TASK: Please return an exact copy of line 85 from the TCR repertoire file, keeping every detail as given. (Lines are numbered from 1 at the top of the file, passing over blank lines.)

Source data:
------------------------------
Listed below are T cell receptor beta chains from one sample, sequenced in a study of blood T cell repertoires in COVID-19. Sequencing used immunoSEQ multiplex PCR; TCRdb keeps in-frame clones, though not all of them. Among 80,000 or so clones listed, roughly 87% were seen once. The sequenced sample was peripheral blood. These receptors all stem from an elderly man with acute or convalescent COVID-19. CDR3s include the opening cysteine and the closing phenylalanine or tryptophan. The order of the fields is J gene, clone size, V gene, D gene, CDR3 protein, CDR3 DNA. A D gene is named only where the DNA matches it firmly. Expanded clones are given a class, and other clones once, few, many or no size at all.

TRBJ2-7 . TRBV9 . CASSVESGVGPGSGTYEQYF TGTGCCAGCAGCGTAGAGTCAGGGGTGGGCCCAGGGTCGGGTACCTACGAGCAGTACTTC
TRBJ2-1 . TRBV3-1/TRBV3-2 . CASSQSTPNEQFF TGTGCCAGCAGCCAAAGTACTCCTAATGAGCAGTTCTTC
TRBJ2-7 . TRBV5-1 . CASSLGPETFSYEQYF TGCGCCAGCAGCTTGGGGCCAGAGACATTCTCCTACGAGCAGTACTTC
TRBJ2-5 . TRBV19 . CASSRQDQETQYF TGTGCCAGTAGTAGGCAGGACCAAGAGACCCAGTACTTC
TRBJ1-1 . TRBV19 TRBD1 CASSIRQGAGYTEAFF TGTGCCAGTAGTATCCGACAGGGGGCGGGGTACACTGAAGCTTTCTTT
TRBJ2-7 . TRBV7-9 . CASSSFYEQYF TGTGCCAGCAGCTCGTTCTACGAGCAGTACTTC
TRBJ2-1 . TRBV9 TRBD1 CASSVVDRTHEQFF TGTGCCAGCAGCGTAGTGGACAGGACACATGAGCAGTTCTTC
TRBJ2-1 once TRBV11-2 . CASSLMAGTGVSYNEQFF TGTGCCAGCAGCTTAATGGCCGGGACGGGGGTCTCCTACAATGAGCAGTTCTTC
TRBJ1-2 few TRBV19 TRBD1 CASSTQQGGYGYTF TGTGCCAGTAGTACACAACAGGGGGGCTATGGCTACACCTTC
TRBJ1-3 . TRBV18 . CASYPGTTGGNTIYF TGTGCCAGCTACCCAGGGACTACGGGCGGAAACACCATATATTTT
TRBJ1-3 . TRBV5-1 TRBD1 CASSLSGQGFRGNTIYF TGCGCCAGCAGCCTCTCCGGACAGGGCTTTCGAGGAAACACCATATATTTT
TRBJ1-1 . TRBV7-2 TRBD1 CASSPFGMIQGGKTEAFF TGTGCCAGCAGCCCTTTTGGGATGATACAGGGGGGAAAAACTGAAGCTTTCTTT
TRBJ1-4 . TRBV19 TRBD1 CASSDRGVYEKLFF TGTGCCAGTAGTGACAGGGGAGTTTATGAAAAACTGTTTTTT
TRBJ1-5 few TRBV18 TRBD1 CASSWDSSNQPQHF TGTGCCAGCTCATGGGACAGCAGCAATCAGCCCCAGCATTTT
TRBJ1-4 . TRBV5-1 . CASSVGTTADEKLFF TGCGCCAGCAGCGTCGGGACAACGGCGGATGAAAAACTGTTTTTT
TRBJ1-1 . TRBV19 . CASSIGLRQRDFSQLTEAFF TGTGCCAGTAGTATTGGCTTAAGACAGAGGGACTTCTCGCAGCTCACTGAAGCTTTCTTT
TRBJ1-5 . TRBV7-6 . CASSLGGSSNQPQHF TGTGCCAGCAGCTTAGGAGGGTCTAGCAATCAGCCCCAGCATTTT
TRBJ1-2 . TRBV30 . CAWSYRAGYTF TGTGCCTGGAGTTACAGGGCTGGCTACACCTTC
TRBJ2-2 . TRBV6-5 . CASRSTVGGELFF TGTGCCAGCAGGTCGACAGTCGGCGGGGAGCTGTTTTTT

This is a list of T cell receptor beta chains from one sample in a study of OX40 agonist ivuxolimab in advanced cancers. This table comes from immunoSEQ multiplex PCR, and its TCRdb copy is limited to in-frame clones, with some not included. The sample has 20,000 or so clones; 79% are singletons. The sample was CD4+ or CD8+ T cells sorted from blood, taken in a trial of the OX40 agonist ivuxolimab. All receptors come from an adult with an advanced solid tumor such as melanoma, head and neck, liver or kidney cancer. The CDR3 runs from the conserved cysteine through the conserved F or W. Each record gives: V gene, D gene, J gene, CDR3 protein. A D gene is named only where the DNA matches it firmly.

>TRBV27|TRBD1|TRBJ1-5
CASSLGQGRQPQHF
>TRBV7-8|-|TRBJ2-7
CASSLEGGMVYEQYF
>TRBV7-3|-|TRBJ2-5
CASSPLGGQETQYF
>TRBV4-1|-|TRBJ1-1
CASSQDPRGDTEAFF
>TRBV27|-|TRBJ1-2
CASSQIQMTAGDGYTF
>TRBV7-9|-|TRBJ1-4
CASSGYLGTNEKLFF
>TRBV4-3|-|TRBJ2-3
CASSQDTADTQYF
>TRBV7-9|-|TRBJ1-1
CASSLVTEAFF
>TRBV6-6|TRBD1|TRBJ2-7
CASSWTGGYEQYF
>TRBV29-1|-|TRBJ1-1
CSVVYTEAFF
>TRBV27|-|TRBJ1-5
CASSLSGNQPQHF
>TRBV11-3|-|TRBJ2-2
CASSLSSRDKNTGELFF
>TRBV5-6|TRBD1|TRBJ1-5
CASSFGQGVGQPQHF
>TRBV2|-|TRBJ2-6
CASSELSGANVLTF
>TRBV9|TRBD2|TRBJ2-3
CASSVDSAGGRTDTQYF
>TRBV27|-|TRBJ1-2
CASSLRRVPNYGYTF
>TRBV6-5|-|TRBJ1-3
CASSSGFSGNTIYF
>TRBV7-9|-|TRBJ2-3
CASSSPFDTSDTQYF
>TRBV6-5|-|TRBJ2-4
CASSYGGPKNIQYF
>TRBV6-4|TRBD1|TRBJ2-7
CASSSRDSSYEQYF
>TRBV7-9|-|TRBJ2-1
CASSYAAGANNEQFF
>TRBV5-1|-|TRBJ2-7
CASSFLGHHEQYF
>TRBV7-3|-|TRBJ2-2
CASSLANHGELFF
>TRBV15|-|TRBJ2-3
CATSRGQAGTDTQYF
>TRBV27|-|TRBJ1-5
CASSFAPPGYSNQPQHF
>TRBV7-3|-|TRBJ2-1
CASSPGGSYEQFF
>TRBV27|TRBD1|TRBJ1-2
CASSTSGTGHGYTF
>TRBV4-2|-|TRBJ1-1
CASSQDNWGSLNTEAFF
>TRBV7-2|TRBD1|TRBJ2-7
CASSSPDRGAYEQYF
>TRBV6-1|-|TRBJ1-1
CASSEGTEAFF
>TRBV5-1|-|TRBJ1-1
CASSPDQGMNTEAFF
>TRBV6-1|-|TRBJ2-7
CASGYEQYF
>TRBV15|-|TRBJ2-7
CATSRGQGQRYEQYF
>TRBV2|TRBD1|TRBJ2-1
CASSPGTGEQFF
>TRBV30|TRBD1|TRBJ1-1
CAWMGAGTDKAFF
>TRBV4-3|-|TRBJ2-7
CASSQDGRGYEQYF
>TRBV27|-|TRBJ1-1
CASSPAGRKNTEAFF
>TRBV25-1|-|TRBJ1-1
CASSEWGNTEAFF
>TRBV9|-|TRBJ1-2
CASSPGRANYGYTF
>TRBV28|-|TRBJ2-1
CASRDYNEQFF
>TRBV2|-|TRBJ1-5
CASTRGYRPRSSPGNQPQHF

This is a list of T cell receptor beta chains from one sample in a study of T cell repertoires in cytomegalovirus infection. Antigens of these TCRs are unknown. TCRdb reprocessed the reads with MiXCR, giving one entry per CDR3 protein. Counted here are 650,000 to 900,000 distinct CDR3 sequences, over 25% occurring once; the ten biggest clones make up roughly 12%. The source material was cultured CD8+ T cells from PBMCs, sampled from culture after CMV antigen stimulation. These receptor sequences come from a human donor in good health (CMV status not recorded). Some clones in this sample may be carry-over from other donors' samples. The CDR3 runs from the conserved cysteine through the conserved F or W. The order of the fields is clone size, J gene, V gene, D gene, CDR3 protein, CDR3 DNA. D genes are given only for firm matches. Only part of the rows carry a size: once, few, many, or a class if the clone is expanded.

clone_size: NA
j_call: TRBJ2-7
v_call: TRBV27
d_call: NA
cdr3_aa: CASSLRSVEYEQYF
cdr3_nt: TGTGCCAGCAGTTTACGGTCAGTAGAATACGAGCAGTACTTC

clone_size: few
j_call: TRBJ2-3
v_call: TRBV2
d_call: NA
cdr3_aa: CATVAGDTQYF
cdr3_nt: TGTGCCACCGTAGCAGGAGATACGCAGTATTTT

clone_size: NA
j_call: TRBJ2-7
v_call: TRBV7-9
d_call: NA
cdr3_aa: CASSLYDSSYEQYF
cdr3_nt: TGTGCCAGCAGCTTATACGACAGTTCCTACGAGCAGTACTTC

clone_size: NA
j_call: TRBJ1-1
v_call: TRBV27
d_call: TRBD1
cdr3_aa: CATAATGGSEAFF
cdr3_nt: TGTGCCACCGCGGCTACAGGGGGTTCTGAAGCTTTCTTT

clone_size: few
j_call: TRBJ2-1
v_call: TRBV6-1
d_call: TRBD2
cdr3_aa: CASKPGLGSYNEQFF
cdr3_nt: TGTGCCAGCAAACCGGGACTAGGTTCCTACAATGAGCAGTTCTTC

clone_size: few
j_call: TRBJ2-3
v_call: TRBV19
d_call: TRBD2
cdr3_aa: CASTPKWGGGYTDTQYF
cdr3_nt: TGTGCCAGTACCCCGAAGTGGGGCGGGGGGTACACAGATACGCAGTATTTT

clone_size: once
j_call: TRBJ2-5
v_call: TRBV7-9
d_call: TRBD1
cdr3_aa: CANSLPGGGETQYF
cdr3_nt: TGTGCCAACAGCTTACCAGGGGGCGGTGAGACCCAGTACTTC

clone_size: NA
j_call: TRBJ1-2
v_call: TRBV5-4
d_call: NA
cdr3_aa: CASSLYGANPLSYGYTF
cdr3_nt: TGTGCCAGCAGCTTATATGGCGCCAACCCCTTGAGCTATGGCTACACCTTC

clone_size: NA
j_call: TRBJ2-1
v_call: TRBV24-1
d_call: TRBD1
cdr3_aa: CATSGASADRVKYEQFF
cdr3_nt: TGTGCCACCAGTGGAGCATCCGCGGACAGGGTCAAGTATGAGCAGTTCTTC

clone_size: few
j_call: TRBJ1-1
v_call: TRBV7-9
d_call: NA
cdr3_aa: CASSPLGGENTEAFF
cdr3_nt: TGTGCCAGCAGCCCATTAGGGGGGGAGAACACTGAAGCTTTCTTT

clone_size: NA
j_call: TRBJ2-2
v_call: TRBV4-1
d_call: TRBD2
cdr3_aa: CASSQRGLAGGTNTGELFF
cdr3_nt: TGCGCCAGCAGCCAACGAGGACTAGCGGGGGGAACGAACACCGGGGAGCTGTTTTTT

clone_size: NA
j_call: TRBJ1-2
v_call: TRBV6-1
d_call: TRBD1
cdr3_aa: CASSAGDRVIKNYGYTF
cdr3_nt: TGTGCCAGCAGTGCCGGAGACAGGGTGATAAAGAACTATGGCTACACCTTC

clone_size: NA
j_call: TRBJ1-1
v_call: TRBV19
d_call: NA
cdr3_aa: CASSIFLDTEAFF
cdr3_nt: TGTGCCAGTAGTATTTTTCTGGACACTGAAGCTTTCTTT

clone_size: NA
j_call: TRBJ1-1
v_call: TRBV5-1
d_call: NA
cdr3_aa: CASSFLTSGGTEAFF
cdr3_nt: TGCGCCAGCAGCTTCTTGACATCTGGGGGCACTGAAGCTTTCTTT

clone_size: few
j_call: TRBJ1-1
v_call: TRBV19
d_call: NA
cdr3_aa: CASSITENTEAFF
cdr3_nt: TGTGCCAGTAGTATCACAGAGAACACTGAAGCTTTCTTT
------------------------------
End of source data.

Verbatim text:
CASGYEQYF